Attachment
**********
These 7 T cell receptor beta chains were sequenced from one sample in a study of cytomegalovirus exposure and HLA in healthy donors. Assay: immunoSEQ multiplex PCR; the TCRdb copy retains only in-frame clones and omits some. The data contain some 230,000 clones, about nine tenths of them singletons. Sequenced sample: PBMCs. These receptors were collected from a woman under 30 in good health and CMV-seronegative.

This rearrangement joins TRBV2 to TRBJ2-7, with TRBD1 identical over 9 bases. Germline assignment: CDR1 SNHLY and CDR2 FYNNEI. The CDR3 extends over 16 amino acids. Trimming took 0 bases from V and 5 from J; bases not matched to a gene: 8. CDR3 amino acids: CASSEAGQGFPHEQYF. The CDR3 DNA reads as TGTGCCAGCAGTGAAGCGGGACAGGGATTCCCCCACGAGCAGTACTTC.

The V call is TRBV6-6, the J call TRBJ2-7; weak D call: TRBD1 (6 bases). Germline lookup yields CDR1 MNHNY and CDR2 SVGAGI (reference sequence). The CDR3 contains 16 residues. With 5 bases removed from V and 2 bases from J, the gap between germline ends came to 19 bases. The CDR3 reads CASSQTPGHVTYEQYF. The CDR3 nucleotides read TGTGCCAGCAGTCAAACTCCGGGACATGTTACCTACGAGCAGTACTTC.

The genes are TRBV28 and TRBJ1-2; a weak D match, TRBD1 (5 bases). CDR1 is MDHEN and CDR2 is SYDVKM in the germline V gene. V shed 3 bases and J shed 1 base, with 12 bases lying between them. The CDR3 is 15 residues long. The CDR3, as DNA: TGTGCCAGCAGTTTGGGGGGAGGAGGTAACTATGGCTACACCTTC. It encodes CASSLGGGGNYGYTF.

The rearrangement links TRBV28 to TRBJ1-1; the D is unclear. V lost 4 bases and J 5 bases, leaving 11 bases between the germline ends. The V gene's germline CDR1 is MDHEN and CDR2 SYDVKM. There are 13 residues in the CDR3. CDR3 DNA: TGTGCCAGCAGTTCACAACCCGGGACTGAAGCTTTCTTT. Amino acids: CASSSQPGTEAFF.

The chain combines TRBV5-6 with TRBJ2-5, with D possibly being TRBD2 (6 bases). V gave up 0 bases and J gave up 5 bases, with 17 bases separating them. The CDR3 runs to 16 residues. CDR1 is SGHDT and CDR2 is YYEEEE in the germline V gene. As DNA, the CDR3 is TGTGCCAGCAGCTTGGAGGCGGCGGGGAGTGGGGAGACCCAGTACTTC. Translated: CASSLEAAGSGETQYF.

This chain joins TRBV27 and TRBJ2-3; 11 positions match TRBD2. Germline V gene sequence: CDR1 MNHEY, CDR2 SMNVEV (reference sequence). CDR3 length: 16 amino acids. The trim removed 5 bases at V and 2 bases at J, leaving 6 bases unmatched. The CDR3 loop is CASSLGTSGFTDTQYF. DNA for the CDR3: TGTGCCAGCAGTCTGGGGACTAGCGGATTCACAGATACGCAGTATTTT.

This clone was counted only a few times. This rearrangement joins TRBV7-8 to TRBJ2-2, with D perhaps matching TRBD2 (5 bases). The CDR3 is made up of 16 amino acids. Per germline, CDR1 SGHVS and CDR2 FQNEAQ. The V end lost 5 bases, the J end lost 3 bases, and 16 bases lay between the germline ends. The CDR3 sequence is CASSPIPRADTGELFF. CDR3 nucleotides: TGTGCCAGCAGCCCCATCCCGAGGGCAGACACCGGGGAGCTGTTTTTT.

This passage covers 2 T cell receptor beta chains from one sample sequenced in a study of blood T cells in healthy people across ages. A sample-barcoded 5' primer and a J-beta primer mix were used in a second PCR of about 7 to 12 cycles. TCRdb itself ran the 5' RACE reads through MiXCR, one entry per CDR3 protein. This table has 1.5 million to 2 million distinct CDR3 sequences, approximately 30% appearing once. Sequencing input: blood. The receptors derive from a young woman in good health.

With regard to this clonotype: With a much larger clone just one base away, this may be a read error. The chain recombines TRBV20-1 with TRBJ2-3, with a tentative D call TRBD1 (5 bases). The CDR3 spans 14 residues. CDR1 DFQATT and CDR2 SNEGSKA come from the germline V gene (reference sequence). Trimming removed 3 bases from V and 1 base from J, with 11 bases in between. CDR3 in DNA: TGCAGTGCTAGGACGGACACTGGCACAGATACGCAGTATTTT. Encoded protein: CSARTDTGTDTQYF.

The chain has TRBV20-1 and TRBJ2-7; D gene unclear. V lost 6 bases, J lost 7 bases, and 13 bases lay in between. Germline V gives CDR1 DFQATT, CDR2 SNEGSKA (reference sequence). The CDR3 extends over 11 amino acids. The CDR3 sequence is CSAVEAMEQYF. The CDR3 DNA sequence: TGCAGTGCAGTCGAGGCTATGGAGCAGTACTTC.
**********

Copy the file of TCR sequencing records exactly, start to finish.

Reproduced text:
These 7 T cell receptor beta chains were sequenced from one sample in a study of cytomegalovirus exposure and HLA in healthy donors. Assay: immunoSEQ multiplex PCR; the TCRdb copy retains only in-frame clones and omits some. The data contain some 230,000 clones, about nine tenths of them singletons. Sequenced sample: PBMCs. These receptors were collected from a woman under 30 in good health and CMV-seronegative.

This rearrangement joins TRBV2 to TRBJ2-7, with TRBD1 identical over 9 bases. Germline assignment: CDR1 SNHLY and CDR2 FYNNEI. The CDR3 extends over 16 amino acids. Trimming took 0 bases from V and 5 from J; bases not matched to a gene: 8. CDR3 amino acids: CASSEAGQGFPHEQYF. The CDR3 DNA reads as TGTGCCAGCAGTGAAGCGGGACAGGGATTCCCCCACGAGCAGTACTTC.

The V call is TRBV6-6, the J call TRBJ2-7; weak D call: TRBD1 (6 bases). Germline lookup yields CDR1 MNHNY and CDR2 SVGAGI (reference sequence). The CDR3 contains 16 residues. With 5 bases removed from V and 2 bases from J, the gap between germline ends came to 19 bases. The CDR3 reads CASSQTPGHVTYEQYF. The CDR3 nucleotides read TGTGCCAGCAGTCAAACTCCGGGACATGTTACCTACGAGCAGTACTTC.

The genes are TRBV28 and TRBJ1-2; a weak D match, TRBD1 (5 bases). CDR1 is MDHEN and CDR2 is SYDVKM in the germline V gene. V shed 3 bases and J shed 1 base, with 12 bases lying between them. The CDR3 is 15 residues long. The CDR3, as DNA: TGTGCCAGCAGTTTGGGGGGAGGAGGTAACTATGGCTACACCTTC. It encodes CASSLGGGGNYGYTF.

The rearrangement links TRBV28 to TRBJ1-1; the D is unclear. V lost 4 bases and J 5 bases, leaving 11 bases between the germline ends. The V gene's germline CDR1 is MDHEN and CDR2 SYDVKM. There are 13 residues in the CDR3. CDR3 DNA: TGTGCCAGCAGTTCACAACCCGGGACTGAAGCTTTCTTT. Amino acids: CASSSQPGTEAFF.

The chain combines TRBV5-6 with TRBJ2-5, with D possibly being TRBD2 (6 bases). V gave up 0 bases and J gave up 5 bases, with 17 bases separating them. The CDR3 runs to 16 residues. CDR1 is SGHDT and CDR2 is YYEEEE in the germline V gene. As DNA, the CDR3 is TGTGCCAGCAGCTTGGAGGCGGCGGGGAGTGGGGAGACCCAGTACTTC. Translated: CASSLEAAGSGETQYF.

This chain joins TRBV27 and TRBJ2-3; 11 positions match TRBD2. Germline V gene sequence: CDR1 MNHEY, CDR2 SMNVEV (reference sequence). CDR3 length: 16 amino acids. The trim removed 5 bases at V and 2 bases at J, leaving 6 bases unmatched. The CDR3 loop is CASSLGTSGFTDTQYF. DNA for the CDR3: TGTGCCAGCAGTCTGGGGACTAGCGGATTCACAGATACGCAGTATTTT.

This clone was counted only a few times. This rearrangement joins TRBV7-8 to TRBJ2-2, with D perhaps matching TRBD2 (5 bases). The CDR3 is made up of 16 amino acids. Per germline, CDR1 SGHVS and CDR2 FQNEAQ. The V end lost 5 bases, the J end lost 3 bases, and 16 bases lay between the germline ends. The CDR3 sequence is CASSPIPRADTGELFF. CDR3 nucleotides: TGTGCCAGCAGCCCCATCCCGAGGGCAGACACCGGGGAGCTGTTTTTT.

This passage covers 2 T cell receptor beta chains from one sample sequenced in a study of blood T cells in healthy people across ages. A sample-barcoded 5' primer and a J-beta primer mix were used in a second PCR of about 7 to 12 cycles. TCRdb itself ran the 5' RACE reads through MiXCR, one entry per CDR3 protein. This table has 1.5 million to 2 million distinct CDR3 sequences, approximately 30% appearing once. Sequencing input: blood. The receptors derive from a young woman in good health.

With regard to this clonotype: With a much larger clone just one base away, this may be a read error. The chain recombines TRBV20-1 with TRBJ2-3, with a tentative D call TRBD1 (5 bases). The CDR3 spans 14 residues. CDR1 DFQATT and CDR2 SNEGSKA come from the germline V gene (reference sequence). Trimming removed 3 bases from V and 1 base from J, with 11 bases in between. CDR3 in DNA: TGCAGTGCTAGGACGGACACTGGCACAGATACGCAGTATTTT. Encoded protein: CSARTDTGTDTQYF.

The chain has TRBV20-1 and TRBJ2-7; D gene unclear. V lost 6 bases, J lost 7 bases, and 13 bases lay in between. Germline V gives CDR1 DFQATT, CDR2 SNEGSKA (reference sequence). The CDR3 extends over 11 amino acids. The CDR3 sequence is CSAVEAMEQYF. The CDR3 DNA sequence: TGCAGTGCAGTCGAGGCTATGGAGCAGTACTTC.